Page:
Notes From The Edge
Emirates Man|September - October 2017
Notes From The Edge

As Idris Elba returns to the big screen in Palestinian director Hany Abu-Assad’s The Mountain Between Us, Emirates Man examines what makes the English actor such a compelling talent

Michael Conroy

Idris Elba looks nothing less than beaten. It is well below freezing on the border of Alberta and British Columbia in Canada, and his character has just endured a plane crash in the mountains. He’s hauled fellow survivor Alex, played by Kate Winslet, out of ice-cold water and now has to drag her across a frozen wilderness. The Revenant surely has nothing on this.

And if anyone suspects that Elba was, in fact, cooped up in a slightly chilly London warehouse, acting in front of a green screen, nothing could be further from the truth. For The Mountain Between Us, Palestinian director Hany Abu-Assad flew Elba  and Winslet up to the top of a frozen mountain range by helicopter and let them get on with the business of making the film in situ. His reasoning was simple. “I didn’t want a wimp,” the director said. “I wanted a man. So I cast Idris.”

“It was very important to The Mountain Between Us that we shot it in such difficult conditions,” Elba agrees. “Because we actually got to experience the conditions that the characters would have had to endure. I think the coldest day was minus 38 if I remember rightly – and believe me that is cold. Full credit to the mountain safety experts who were doing tests for months before filming started to make sure everything was as safe as it could possibly be.”

But the edginess that Elba brings to a role is always present, even if, as an actor, he’s not in any real danger himself. It’s the quality that sums up his allure. Right from his breakthrough role as drug kingpin Stringer Bell in one of the 21st century’s most influential television series, The Wire, Elba has had that invaluable and attractive acting commodity in spades: presence. In Luther, the entire show is predicated on his obsessive, borderline genius detective being both believable and dangerous. And in Mandela: Long Walk To Freedom (2013), he makes the iconic South African president both stately and beautifully human.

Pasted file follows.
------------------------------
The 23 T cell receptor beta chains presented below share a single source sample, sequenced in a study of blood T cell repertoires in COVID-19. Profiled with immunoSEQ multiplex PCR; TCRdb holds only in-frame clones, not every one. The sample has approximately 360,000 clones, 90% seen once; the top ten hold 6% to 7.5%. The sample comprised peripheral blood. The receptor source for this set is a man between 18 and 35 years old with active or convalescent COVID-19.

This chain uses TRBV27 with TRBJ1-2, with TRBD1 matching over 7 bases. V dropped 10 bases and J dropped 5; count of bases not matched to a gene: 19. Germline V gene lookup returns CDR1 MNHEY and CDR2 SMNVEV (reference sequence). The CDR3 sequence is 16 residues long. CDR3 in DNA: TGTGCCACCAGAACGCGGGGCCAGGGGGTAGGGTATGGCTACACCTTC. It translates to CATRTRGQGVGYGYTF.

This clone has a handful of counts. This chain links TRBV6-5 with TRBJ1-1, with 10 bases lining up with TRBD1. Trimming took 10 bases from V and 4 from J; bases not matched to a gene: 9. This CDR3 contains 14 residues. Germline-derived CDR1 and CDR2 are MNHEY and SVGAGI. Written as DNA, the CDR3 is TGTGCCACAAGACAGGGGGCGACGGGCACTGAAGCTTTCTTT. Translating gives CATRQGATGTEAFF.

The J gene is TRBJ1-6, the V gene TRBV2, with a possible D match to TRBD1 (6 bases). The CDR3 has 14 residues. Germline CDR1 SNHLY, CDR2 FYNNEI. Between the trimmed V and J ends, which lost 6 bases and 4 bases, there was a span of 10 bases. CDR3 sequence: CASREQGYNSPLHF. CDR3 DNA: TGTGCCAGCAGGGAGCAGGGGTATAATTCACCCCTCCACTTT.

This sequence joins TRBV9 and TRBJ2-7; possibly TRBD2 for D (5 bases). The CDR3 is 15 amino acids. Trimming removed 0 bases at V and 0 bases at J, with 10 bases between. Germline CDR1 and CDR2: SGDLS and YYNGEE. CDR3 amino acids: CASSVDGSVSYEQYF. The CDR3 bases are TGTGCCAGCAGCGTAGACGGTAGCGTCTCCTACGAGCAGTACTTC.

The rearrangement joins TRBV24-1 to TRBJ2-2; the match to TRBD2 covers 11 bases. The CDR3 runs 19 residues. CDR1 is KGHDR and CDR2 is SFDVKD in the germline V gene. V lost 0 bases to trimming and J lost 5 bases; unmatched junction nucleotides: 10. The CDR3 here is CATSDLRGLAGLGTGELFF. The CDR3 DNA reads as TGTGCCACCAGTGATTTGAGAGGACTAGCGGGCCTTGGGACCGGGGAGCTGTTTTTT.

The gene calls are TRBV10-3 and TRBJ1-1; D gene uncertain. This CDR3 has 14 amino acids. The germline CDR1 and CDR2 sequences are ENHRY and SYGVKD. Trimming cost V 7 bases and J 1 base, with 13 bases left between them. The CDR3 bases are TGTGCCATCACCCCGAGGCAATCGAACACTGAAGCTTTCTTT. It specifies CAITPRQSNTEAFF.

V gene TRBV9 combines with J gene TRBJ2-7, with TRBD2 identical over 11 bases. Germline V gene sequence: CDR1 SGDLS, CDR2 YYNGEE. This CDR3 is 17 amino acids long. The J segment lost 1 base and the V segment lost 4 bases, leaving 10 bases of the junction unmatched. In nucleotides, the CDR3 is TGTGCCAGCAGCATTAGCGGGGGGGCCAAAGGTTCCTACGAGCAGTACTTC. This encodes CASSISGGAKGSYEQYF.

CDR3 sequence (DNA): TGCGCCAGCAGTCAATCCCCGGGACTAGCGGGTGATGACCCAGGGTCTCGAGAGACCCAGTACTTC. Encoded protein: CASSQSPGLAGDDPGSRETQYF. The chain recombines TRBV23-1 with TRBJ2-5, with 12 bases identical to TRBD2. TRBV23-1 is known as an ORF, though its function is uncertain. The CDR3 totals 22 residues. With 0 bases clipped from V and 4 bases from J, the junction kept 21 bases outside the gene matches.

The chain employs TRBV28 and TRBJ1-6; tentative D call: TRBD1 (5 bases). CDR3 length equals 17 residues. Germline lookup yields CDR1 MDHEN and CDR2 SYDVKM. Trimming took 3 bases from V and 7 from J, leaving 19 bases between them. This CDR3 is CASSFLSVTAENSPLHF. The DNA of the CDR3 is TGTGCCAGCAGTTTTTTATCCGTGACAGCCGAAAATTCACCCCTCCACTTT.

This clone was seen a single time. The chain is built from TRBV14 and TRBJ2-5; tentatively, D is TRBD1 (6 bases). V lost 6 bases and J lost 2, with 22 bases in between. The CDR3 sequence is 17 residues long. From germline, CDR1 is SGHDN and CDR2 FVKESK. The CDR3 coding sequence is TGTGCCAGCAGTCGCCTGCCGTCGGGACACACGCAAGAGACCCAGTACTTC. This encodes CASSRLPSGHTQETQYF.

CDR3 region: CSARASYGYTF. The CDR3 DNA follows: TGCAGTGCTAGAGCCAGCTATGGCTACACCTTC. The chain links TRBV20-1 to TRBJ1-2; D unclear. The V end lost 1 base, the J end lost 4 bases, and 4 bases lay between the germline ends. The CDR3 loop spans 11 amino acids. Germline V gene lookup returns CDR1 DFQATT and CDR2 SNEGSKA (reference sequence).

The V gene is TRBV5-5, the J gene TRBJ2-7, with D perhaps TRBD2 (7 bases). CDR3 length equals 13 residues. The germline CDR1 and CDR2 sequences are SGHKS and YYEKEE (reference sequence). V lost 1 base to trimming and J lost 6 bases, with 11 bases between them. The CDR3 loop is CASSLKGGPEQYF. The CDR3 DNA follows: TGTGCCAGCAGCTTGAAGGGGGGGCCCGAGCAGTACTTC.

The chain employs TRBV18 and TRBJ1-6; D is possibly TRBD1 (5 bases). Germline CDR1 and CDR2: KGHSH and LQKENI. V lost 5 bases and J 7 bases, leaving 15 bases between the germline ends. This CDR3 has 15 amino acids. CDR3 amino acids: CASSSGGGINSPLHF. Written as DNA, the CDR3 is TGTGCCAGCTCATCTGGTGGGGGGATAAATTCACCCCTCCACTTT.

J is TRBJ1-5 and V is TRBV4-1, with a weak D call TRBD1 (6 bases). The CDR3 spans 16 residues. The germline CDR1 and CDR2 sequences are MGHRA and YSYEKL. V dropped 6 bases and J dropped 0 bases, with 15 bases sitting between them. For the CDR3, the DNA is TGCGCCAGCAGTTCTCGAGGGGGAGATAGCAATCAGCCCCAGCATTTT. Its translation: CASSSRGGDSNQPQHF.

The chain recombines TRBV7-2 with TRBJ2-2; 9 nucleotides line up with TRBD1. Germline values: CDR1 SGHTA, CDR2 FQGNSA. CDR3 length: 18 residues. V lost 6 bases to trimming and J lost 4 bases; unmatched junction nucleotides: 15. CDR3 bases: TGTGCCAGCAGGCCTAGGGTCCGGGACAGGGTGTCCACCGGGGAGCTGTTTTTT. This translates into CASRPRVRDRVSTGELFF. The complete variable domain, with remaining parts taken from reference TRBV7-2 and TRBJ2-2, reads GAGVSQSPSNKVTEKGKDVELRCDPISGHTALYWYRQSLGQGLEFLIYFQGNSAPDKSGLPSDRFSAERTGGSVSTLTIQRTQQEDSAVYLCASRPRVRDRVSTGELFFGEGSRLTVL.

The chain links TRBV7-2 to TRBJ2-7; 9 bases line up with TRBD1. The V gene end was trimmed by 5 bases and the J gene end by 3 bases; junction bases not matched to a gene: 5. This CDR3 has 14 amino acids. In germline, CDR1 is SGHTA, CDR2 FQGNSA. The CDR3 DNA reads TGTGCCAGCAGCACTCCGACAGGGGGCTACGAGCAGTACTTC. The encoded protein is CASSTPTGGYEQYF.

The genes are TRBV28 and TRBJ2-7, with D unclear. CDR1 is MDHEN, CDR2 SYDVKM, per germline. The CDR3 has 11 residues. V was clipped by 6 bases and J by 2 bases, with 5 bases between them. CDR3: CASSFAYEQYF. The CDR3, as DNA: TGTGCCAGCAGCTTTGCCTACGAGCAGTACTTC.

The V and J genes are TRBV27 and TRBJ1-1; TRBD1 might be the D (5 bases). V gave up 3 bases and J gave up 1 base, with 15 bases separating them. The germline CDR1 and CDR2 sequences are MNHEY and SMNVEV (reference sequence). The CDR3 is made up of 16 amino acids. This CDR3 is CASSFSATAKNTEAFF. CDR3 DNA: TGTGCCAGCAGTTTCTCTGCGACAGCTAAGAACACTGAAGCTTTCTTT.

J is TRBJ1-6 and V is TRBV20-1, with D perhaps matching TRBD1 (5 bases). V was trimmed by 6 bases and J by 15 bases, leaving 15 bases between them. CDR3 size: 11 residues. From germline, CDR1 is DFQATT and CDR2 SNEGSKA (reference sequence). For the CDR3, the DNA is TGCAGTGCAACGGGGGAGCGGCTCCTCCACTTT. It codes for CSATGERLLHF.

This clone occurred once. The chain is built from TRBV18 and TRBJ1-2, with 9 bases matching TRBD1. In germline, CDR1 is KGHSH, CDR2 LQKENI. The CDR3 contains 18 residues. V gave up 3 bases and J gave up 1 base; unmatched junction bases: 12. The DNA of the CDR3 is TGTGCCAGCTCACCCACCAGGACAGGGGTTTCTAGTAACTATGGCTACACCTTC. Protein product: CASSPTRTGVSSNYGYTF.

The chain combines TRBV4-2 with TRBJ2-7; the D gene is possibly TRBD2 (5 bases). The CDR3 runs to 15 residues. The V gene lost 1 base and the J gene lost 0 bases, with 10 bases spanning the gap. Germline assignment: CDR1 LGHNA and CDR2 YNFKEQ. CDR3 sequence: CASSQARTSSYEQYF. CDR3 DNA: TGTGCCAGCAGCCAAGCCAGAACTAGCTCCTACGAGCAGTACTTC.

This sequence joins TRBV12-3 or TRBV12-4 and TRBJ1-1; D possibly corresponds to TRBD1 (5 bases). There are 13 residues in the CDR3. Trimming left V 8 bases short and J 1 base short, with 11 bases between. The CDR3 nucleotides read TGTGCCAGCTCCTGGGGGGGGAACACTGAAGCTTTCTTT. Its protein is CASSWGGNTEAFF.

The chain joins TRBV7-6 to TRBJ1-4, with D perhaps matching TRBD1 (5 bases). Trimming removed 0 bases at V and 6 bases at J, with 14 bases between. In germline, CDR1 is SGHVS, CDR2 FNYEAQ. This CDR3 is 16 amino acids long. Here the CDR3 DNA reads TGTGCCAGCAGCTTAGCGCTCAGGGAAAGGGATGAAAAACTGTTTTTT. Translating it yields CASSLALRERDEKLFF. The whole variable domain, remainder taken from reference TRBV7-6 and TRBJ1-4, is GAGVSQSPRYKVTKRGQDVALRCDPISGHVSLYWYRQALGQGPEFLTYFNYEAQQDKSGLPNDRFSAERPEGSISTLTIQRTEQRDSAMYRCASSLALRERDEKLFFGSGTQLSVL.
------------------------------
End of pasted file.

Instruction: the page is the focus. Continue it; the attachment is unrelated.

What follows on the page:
Elba is always watchable, not least because filmmakers and audiences alike know that they get total commitment from the 44 year-old Londoner. For all the complaints about this year’s adaptation of Stephen King’s The Dark Tower, most critics mourned that it was a misuse of the actor’s talents rather than laying the blame at his door. And it’s fair to say that if it wasn’t for the way Elba perfectly judges and balances his character’s fears and hopes in The Mountain Between Us, it would be a far less compelling movie.

The gritty determination to portray the elements as they really were lends the film a sense of reality it might not otherwise have had. “I was attracted to a great director, great writing, and a chance to explore a really interesting character,” he says of a movie that has Rogue One: A Star Wars Story writer Chris Weitz on screenplay duties.

Of course, such a minimal cast – mainly Elba, Winslet and a dog – does offer a different kind of acting environment to being part of a huge blockbuster like Thor, in which the actor plays the sentry of Bifröst Bridge, Heimdall. Working in Queensland, Australia, must have been a more comfortable shoot, but Elba saw carrying an entire film with one other person a proper acting challenge rather than a lot of hard work.

“That was one of the most appealing aspects of the movie for me,” he explains. “The fact you had these two strangers who just happened to be on the same flight – and the next thing these total strangers are completely dependent on each other.”

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September - October 2017